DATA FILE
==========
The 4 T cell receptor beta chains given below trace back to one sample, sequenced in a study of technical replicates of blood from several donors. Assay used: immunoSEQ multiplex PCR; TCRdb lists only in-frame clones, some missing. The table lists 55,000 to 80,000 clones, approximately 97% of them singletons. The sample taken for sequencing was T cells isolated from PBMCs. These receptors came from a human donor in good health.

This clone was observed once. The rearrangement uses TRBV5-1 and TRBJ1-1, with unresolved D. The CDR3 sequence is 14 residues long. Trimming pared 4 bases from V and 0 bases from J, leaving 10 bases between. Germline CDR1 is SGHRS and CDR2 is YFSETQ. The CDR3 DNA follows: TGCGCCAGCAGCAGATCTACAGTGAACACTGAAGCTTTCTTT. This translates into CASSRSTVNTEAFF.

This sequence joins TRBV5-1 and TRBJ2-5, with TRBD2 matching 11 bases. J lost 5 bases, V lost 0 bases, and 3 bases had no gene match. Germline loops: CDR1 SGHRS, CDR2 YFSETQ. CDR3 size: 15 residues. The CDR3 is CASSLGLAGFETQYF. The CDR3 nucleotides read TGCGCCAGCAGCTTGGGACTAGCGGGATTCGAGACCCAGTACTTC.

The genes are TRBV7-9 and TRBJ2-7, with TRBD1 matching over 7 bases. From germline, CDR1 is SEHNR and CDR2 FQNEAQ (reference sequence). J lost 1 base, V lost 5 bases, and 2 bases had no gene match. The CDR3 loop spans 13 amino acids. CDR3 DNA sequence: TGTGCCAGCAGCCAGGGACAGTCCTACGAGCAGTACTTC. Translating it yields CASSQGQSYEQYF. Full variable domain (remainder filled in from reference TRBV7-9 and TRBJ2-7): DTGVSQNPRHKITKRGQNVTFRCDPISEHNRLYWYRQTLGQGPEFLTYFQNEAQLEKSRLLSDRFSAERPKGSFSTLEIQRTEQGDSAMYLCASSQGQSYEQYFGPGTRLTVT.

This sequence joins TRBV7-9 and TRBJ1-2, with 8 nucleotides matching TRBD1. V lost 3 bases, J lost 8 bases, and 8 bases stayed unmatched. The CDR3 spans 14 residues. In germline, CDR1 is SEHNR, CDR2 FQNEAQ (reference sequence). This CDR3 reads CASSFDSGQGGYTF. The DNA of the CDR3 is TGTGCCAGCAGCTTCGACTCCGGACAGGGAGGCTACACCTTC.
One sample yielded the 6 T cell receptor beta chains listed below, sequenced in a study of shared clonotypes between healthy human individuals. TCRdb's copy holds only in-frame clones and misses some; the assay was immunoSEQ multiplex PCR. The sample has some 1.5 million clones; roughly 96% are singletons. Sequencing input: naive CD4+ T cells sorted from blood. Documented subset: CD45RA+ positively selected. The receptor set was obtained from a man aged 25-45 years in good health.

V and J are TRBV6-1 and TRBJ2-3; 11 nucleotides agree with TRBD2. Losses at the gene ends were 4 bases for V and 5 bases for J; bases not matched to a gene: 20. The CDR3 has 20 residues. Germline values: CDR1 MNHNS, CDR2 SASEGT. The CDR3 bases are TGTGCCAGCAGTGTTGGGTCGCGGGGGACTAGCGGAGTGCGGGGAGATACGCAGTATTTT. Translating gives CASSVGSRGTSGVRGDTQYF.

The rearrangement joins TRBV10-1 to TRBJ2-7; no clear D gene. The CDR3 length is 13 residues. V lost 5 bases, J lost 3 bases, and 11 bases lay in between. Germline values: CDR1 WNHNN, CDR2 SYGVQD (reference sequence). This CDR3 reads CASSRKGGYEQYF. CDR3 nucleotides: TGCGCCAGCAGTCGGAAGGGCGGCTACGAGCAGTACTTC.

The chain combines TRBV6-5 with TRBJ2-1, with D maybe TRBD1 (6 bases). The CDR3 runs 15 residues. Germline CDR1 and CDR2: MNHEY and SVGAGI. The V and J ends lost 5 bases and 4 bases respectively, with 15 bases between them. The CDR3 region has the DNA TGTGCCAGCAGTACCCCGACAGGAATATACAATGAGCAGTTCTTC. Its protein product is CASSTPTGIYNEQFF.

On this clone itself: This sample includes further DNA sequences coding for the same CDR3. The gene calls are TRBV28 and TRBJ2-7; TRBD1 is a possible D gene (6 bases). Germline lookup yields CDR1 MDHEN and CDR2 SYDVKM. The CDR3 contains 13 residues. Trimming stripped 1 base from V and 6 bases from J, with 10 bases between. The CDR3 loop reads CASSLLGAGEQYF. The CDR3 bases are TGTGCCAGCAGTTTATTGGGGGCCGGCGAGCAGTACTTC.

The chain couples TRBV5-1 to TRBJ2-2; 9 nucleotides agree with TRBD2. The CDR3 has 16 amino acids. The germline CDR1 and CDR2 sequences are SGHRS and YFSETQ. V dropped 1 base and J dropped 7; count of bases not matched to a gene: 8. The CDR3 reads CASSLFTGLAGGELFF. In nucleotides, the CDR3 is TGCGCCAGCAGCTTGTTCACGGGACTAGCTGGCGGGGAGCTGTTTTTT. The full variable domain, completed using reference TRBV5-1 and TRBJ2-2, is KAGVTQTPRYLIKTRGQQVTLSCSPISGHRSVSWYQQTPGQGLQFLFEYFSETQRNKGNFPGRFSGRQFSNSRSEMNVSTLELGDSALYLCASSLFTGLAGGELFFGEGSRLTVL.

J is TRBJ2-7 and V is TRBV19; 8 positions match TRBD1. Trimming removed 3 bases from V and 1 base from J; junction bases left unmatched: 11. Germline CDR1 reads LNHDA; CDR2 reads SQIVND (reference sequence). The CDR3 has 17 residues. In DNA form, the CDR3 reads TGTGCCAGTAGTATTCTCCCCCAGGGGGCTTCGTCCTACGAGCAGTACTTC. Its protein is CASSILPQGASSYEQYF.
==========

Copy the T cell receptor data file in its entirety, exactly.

The 4 T cell receptor beta chains given below trace back to one sample, sequenced in a study of technical replicates of blood from several donors. Assay used: immunoSEQ multiplex PCR; TCRdb lists only in-frame clones, some missing. The table lists 55,000 to 80,000 clones, approximately 97% of them singletons. The sample taken for sequencing was T cells isolated from PBMCs. These receptors came from a human donor in good health.

This clone was observed once. The rearrangement uses TRBV5-1 and TRBJ1-1, with unresolved D. The CDR3 sequence is 14 residues long. Trimming pared 4 bases from V and 0 bases from J, leaving 10 bases between. Germline CDR1 is SGHRS and CDR2 is YFSETQ. The CDR3 DNA follows: TGCGCCAGCAGCAGATCTACAGTGAACACTGAAGCTTTCTTT. This translates into CASSRSTVNTEAFF.

This sequence joins TRBV5-1 and TRBJ2-5, with TRBD2 matching 11 bases. J lost 5 bases, V lost 0 bases, and 3 bases had no gene match. Germline loops: CDR1 SGHRS, CDR2 YFSETQ. CDR3 size: 15 residues. The CDR3 is CASSLGLAGFETQYF. The CDR3 nucleotides read TGCGCCAGCAGCTTGGGACTAGCGGGATTCGAGACCCAGTACTTC.

The genes are TRBV7-9 and TRBJ2-7, with TRBD1 matching over 7 bases. From germline, CDR1 is SEHNR and CDR2 FQNEAQ (reference sequence). J lost 1 base, V lost 5 bases, and 2 bases had no gene match. The CDR3 loop spans 13 amino acids. CDR3 DNA sequence: TGTGCCAGCAGCCAGGGACAGTCCTACGAGCAGTACTTC. Translating it yields CASSQGQSYEQYF. Full variable domain (remainder filled in from reference TRBV7-9 and TRBJ2-7): DTGVSQNPRHKITKRGQNVTFRCDPISEHNRLYWYRQTLGQGPEFLTYFQNEAQLEKSRLLSDRFSAERPKGSFSTLEIQRTEQGDSAMYLCASSQGQSYEQYFGPGTRLTVT.

This sequence joins TRBV7-9 and TRBJ1-2, with 8 nucleotides matching TRBD1. V lost 3 bases, J lost 8 bases, and 8 bases stayed unmatched. The CDR3 spans 14 residues. In germline, CDR1 is SEHNR, CDR2 FQNEAQ (reference sequence). This CDR3 reads CASSFDSGQGGYTF. The DNA of the CDR3 is TGTGCCAGCAGCTTCGACTCCGGACAGGGAGGCTACACCTTC.
One sample yielded the 6 T cell receptor beta chains listed below, sequenced in a study of shared clonotypes between healthy human individuals. TCRdb's copy holds only in-frame clones and misses some; the assay was immunoSEQ multiplex PCR. The sample has some 1.5 million clones; roughly 96% are singletons. Sequencing input: naive CD4+ T cells sorted from blood. Documented subset: CD45RA+ positively selected. The receptor set was obtained from a man aged 25-45 years in good health.

V and J are TRBV6-1 and TRBJ2-3; 11 nucleotides agree with TRBD2. Losses at the gene ends were 4 bases for V and 5 bases for J; bases not matched to a gene: 20. The CDR3 has 20 residues. Germline values: CDR1 MNHNS, CDR2 SASEGT. The CDR3 bases are TGTGCCAGCAGTGTTGGGTCGCGGGGGACTAGCGGAGTGCGGGGAGATACGCAGTATTTT. Translating gives CASSVGSRGTSGVRGDTQYF.

The rearrangement joins TRBV10-1 to TRBJ2-7; no clear D gene. The CDR3 length is 13 residues. V lost 5 bases, J lost 3 bases, and 11 bases lay in between. Germline values: CDR1 WNHNN, CDR2 SYGVQD (reference sequence). This CDR3 reads CASSRKGGYEQYF. CDR3 nucleotides: TGCGCCAGCAGTCGGAAGGGCGGCTACGAGCAGTACTTC.

The chain combines TRBV6-5 with TRBJ2-1, with D maybe TRBD1 (6 bases). The CDR3 runs 15 residues. Germline CDR1 and CDR2: MNHEY and SVGAGI. The V and J ends lost 5 bases and 4 bases respectively, with 15 bases between them. The CDR3 region has the DNA TGTGCCAGCAGTACCCCGACAGGAATATACAATGAGCAGTTCTTC. Its protein product is CASSTPTGIYNEQFF.

On this clone itself: This sample includes further DNA sequences coding for the same CDR3. The gene calls are TRBV28 and TRBJ2-7; TRBD1 is a possible D gene (6 bases). Germline lookup yields CDR1 MDHEN and CDR2 SYDVKM. The CDR3 contains 13 residues. Trimming stripped 1 base from V and 6 bases from J, with 10 bases between. The CDR3 loop reads CASSLLGAGEQYF. The CDR3 bases are TGTGCCAGCAGTTTATTGGGGGCCGGCGAGCAGTACTTC.

The chain couples TRBV5-1 to TRBJ2-2; 9 nucleotides agree with TRBD2. The CDR3 has 16 amino acids. The germline CDR1 and CDR2 sequences are SGHRS and YFSETQ. V dropped 1 base and J dropped 7; count of bases not matched to a gene: 8. The CDR3 reads CASSLFTGLAGGELFF. In nucleotides, the CDR3 is TGCGCCAGCAGCTTGTTCACGGGACTAGCTGGCGGGGAGCTGTTTTTT. The full variable domain, completed using reference TRBV5-1 and TRBJ2-2, is KAGVTQTPRYLIKTRGQQVTLSCSPISGHRSVSWYQQTPGQGLQFLFEYFSETQRNKGNFPGRFSGRQFSNSRSEMNVSTLELGDSALYLCASSLFTGLAGGELFFGEGSRLTVL.

J is TRBJ2-7 and V is TRBV19; 8 positions match TRBD1. Trimming removed 3 bases from V and 1 base from J; junction bases left unmatched: 11. Germline CDR1 reads LNHDA; CDR2 reads SQIVND (reference sequence). The CDR3 has 17 residues. In DNA form, the CDR3 reads TGTGCCAGTAGTATTCTCCCCCAGGGGGCTTCGTCCTACGAGCAGTACTTC. Its protein is CASSILPQGASSYEQYF.